The civil division’s low score on Item # 11(I am encouraged to try new ways of doing things), for example, prompted the court administrator and the director of the civil division to formulate several strategies for giving the civil division employees more decision-making power and encouraging questions and suggestions. The court administrator encouraged the civil division director to speak to the director of a division with the highest score on this item and question her about practices that she uses to give her employees more decision-making authority.
Insight and Understanding
The performance measurement and management process, like the dialogue of the court administrator and his director of the civil division, uses numbers to provide understandable and comparative results, but it is ultimately not about the numbers. It is about providing perceptions, understanding and insight. In the final analysis, it is not the measurement results that are important but rather the questions that the results compelled the court administrator and the civil division director to confront:
1. How well is the civil division doing?
2. What is the division’s current performance level relative to a baseline? What is the current performance level compared to the court’s established upper and lower “controls” (e.g., performance targets, objectives, benchmarks or tolerance levels)?
3. How will it perform over time (trends)? Is performance better, worse or flat? How much variability is there? Are the same effects occurring in other divisions? The court as a whole?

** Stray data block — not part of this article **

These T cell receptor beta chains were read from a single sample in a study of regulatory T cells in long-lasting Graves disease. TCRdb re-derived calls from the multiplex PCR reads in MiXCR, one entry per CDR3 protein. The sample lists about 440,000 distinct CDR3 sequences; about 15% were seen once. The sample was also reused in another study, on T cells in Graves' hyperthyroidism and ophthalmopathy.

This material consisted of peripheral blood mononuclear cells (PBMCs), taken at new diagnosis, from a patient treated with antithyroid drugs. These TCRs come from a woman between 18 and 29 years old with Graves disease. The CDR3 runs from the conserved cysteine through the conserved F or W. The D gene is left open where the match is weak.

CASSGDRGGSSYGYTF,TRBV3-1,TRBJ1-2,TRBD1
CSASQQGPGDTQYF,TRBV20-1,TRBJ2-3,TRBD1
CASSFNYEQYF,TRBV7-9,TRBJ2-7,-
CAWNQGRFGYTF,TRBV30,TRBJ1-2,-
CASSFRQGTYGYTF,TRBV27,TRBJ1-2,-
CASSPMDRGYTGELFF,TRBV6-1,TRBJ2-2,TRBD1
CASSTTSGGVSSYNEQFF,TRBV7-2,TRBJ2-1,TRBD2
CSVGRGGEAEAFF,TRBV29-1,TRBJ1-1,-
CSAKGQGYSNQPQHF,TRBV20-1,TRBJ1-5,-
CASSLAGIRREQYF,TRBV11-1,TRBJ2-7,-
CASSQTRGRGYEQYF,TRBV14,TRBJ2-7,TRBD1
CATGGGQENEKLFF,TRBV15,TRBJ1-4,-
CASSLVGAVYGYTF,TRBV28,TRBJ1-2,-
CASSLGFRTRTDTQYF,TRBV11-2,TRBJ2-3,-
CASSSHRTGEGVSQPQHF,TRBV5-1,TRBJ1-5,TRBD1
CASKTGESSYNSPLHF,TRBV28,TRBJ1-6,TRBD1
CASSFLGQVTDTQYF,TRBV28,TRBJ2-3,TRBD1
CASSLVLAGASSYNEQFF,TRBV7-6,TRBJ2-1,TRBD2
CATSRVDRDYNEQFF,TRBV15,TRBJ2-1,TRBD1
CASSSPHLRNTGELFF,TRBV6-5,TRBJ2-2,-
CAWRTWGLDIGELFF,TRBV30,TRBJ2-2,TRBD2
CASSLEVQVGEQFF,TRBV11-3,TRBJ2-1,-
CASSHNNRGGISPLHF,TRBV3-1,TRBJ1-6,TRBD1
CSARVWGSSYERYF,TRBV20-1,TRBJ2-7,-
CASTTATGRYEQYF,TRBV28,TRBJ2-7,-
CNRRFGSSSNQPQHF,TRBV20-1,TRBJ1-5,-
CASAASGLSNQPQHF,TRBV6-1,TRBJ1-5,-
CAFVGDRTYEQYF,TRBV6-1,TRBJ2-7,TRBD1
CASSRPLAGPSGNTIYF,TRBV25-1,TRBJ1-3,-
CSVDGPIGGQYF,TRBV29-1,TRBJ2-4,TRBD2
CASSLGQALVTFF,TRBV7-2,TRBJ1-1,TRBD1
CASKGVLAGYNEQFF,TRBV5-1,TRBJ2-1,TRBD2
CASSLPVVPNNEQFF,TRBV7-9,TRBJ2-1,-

4. Why is this happening (analysis and problem diagnosis)? What happened to make performance decline, improve or stay the same. What are some credible explanations? Is micromanagement the problem?
5. What should the civil director attempt to do to improve performance levels (planning)?
6. What actions should be started, continued or stopped as a result of what the measurement results reveals (strategy)? What should be done to improve poor performance, reverse a declining trend?
7. What performance targets and goals should be set for the future? (goal setting)?
The willingness and capacity to address these questions systematically and continuously -- for core court performance measures like employee engagement -- and to learn and to adapt on the basis of the results, are hallmarks of a high-performing court.
For more on employee engagement, see also:
Employee Engagement: Managing the Millennial Generation in the Workforce, Made2Measure, October 21, 2008
Measuring and Managing Encounters of Court Users and Court Employees, Made2Measure, February 24, 2008
In Praise of Employee Satisfaction, Made2Measure, November 22, 2006
Friendships in the Workplace Good for Court Performance, Made2Measure, August 14, 2006.
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Labels: Employee Engagement